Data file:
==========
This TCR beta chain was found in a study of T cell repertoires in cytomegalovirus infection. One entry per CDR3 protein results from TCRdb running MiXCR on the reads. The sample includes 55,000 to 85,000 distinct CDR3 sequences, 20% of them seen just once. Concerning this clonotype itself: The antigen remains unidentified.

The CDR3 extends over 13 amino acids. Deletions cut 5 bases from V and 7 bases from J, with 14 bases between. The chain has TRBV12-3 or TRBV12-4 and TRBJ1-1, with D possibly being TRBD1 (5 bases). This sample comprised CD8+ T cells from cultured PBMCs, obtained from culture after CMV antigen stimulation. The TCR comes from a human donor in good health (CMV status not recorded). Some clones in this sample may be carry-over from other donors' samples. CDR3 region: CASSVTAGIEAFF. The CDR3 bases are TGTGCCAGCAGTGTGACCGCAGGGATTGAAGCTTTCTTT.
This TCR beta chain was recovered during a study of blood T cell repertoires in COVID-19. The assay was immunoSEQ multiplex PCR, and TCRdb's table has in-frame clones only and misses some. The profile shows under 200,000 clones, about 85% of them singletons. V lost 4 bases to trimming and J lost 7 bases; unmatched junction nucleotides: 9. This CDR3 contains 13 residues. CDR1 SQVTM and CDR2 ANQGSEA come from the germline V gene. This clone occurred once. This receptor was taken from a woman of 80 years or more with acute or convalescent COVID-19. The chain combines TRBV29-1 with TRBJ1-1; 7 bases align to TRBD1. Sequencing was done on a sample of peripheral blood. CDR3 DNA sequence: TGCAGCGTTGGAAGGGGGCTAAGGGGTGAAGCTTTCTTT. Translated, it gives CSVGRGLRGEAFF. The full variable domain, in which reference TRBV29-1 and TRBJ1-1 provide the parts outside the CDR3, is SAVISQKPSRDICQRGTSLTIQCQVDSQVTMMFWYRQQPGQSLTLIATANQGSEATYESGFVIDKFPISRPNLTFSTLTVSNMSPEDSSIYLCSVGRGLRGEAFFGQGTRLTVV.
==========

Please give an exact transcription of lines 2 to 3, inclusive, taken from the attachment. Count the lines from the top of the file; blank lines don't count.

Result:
The CDR3 extends over 13 amino acids. Deletions cut 5 bases from V and 7 bases from J, with 14 bases between. The chain has TRBV12-3 or TRBV12-4 and TRBJ1-1, with D possibly being TRBD1 (5 bases). This sample comprised CD8+ T cells from cultured PBMCs, obtained from culture after CMV antigen stimulation. The TCR comes from a human donor in good health (CMV status not recorded). Some clones in this sample may be carry-over from other donors' samples. CDR3 region: CASSVTAGIEAFF. The CDR3 bases are TGTGCCAGCAGTGTGACCGCAGGGATTGAAGCTTTCTTT.
This TCR beta chain was recovered during a study of blood T cell repertoires in COVID-19. The assay was immunoSEQ multiplex PCR, and TCRdb's table has in-frame clones only and misses some. The profile shows under 200,000 clones, about 85% of them singletons. V lost 4 bases to trimming and J lost 7 bases; unmatched junction nucleotides: 9. This CDR3 contains 13 residues. CDR1 SQVTM and CDR2 ANQGSEA come from the germline V gene. This clone occurred once. This receptor was taken from a woman of 80 years or more with acute or convalescent COVID-19. The chain combines TRBV29-1 with TRBJ1-1; 7 bases align to TRBD1. Sequencing was done on a sample of peripheral blood. CDR3 DNA sequence: TGCAGCGTTGGAAGGGGGCTAAGGGGTGAAGCTTTCTTT. Translated, it gives CSVGRGLRGEAFF. The full variable domain, in which reference TRBV29-1 and TRBJ1-1 provide the parts outside the CDR3, is SAVISQKPSRDICQRGTSLTIQCQVDSQVTMMFWYRQQPGQSLTLIATANQGSEATYESGFVIDKFPISRPNLTFSTLTVSNMSPEDSSIYLCSVGRGLRGEAFFGQGTRLTVV.